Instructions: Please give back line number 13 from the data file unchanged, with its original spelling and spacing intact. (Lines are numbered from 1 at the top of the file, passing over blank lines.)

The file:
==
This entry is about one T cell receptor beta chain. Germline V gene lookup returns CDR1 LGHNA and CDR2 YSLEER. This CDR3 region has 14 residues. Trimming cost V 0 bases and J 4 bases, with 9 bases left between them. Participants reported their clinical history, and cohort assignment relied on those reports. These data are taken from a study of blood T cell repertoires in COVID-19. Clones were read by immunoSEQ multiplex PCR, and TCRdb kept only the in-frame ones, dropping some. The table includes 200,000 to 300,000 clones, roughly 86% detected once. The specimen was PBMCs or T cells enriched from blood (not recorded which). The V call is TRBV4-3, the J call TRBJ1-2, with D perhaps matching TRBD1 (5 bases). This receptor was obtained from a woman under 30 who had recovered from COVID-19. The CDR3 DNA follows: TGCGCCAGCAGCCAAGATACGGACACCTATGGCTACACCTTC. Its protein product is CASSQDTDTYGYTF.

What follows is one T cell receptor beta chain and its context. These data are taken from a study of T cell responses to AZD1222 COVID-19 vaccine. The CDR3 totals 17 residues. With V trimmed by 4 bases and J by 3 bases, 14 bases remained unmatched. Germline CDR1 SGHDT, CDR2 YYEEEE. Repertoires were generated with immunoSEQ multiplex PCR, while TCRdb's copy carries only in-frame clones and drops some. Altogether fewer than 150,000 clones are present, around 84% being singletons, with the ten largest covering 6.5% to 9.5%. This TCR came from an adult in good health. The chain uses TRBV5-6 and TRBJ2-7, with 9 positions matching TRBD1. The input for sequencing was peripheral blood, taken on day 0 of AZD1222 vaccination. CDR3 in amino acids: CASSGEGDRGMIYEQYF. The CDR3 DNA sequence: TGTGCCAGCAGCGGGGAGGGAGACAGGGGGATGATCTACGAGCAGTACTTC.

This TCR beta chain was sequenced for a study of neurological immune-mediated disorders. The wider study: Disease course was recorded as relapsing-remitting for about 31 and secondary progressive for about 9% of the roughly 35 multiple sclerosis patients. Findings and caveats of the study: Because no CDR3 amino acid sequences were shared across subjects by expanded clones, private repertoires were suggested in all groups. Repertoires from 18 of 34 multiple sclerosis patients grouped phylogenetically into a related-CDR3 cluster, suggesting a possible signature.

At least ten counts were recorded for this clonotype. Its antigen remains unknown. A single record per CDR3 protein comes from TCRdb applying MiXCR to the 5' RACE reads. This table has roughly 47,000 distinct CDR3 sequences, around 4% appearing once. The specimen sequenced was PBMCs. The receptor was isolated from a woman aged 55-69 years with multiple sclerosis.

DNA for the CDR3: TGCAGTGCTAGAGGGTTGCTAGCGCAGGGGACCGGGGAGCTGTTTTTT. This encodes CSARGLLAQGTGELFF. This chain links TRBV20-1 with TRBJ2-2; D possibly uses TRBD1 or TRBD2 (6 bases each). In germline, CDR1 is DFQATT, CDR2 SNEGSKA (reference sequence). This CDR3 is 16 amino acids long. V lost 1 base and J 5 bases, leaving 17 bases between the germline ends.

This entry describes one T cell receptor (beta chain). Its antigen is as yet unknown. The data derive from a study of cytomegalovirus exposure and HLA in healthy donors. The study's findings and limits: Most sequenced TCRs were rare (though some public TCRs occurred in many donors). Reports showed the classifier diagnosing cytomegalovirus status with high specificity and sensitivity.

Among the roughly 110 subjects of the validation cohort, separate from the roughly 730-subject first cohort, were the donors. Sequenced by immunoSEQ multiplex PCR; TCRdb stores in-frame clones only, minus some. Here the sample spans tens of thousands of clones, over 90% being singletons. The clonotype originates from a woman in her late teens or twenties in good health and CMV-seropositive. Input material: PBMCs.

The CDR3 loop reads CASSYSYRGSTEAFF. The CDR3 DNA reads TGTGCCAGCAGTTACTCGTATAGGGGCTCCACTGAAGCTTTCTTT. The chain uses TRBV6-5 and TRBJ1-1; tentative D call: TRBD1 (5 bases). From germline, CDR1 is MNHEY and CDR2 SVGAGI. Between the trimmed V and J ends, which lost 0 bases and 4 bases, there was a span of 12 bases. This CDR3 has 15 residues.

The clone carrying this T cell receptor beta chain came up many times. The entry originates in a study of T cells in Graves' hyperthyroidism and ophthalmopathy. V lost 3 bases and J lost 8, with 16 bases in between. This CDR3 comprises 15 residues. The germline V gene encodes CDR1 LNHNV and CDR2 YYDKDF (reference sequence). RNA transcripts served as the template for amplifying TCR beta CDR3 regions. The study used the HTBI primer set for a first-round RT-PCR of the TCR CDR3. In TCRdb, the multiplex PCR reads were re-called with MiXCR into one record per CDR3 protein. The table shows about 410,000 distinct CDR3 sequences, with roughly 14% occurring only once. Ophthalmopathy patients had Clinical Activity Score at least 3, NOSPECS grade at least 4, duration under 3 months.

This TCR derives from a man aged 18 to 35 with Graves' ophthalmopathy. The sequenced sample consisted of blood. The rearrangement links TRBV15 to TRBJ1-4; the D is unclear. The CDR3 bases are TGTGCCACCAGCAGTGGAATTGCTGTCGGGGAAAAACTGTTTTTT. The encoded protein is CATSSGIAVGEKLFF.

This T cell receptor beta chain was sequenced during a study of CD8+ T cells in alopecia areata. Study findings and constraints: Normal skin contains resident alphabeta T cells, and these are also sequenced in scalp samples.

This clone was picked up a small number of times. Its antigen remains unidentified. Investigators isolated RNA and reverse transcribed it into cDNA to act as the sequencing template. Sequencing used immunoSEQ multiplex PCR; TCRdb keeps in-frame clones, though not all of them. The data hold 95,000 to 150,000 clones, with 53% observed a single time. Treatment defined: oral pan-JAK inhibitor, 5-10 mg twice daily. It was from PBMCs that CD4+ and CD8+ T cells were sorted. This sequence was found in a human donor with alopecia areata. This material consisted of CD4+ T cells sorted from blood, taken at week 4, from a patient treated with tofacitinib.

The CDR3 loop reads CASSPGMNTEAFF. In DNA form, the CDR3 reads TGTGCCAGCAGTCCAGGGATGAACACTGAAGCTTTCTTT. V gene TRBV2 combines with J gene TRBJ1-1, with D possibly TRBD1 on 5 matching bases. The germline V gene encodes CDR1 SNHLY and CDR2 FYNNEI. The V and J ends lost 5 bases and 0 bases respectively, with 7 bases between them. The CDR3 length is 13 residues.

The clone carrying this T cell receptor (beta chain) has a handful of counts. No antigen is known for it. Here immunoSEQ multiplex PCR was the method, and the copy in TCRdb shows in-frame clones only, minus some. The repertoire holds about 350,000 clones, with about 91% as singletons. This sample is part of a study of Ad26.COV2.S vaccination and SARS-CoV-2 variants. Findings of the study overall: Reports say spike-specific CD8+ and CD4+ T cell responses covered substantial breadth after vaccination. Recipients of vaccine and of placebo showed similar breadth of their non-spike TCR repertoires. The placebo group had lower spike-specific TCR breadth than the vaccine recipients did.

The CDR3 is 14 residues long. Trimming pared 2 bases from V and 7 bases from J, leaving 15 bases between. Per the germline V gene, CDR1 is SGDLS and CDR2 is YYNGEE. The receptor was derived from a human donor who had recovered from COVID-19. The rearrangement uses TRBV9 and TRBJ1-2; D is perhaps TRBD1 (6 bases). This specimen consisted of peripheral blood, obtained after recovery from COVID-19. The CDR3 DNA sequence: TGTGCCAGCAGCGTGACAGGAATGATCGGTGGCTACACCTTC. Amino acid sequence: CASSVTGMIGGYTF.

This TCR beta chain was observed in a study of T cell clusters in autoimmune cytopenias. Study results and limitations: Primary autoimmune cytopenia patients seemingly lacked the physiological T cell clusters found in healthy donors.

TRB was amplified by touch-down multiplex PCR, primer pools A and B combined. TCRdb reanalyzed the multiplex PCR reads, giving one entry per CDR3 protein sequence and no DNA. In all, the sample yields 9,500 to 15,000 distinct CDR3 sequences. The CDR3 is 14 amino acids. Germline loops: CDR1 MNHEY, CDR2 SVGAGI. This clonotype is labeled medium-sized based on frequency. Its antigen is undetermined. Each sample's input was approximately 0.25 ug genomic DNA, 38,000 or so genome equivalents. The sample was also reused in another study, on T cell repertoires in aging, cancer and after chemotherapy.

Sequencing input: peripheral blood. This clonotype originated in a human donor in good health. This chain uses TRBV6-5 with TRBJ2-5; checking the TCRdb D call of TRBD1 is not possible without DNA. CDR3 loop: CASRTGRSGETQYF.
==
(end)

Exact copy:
The CDR3 loop reads CASSPGMNTEAFF. In DNA form, the CDR3 reads TGTGCCAGCAGTCCAGGGATGAACACTGAAGCTTTCTTT. V gene TRBV2 combines with J gene TRBJ1-1, with D possibly TRBD1 on 5 matching bases. The germline V gene encodes CDR1 SNHLY and CDR2 FYNNEI. The V and J ends lost 5 bases and 0 bases respectively, with 7 bases between them. The CDR3 length is 13 residues.